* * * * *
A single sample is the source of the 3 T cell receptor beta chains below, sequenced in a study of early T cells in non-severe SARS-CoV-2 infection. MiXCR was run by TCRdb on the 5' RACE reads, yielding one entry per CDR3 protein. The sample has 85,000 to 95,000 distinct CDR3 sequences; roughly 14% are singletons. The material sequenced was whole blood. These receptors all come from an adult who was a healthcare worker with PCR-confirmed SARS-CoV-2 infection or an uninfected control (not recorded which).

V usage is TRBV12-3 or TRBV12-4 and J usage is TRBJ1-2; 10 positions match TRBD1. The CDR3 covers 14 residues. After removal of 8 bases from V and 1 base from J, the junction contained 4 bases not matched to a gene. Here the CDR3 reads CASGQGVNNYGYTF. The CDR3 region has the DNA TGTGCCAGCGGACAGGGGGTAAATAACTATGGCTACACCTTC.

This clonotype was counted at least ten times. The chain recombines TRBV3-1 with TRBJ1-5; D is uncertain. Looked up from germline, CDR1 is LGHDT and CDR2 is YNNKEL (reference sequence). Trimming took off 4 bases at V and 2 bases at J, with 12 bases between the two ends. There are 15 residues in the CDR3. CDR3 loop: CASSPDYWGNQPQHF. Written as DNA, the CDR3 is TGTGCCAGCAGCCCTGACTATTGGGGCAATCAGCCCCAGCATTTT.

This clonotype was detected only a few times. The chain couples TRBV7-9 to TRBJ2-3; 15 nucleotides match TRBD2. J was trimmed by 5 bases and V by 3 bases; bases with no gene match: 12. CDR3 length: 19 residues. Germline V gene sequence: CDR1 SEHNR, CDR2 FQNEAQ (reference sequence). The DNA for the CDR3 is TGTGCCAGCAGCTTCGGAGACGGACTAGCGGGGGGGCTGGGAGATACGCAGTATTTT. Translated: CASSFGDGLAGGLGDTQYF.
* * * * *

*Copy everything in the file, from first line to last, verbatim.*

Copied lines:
A single sample is the source of the 3 T cell receptor beta chains below, sequenced in a study of early T cells in non-severe SARS-CoV-2 infection. MiXCR was run by TCRdb on the 5' RACE reads, yielding one entry per CDR3 protein. The sample has 85,000 to 95,000 distinct CDR3 sequences; roughly 14% are singletons. The material sequenced was whole blood. These receptors all come from an adult who was a healthcare worker with PCR-confirmed SARS-CoV-2 infection or an uninfected control (not recorded which).

V usage is TRBV12-3 or TRBV12-4 and J usage is TRBJ1-2; 10 positions match TRBD1. The CDR3 covers 14 residues. After removal of 8 bases from V and 1 base from J, the junction contained 4 bases not matched to a gene. Here the CDR3 reads CASGQGVNNYGYTF. The CDR3 region has the DNA TGTGCCAGCGGACAGGGGGTAAATAACTATGGCTACACCTTC.

This clonotype was counted at least ten times. The chain recombines TRBV3-1 with TRBJ1-5; D is uncertain. Looked up from germline, CDR1 is LGHDT and CDR2 is YNNKEL (reference sequence). Trimming took off 4 bases at V and 2 bases at J, with 12 bases between the two ends. There are 15 residues in the CDR3. CDR3 loop: CASSPDYWGNQPQHF. Written as DNA, the CDR3 is TGTGCCAGCAGCCCTGACTATTGGGGCAATCAGCCCCAGCATTTT.

This clonotype was detected only a few times. The chain couples TRBV7-9 to TRBJ2-3; 15 nucleotides match TRBD2. J was trimmed by 5 bases and V by 3 bases; bases with no gene match: 12. CDR3 length: 19 residues. Germline V gene sequence: CDR1 SEHNR, CDR2 FQNEAQ (reference sequence). The DNA for the CDR3 is TGTGCCAGCAGCTTCGGAGACGGACTAGCGGGGGGGCTGGGAGATACGCAGTATTTT. Translated: CASSFGDGLAGGLGDTQYF.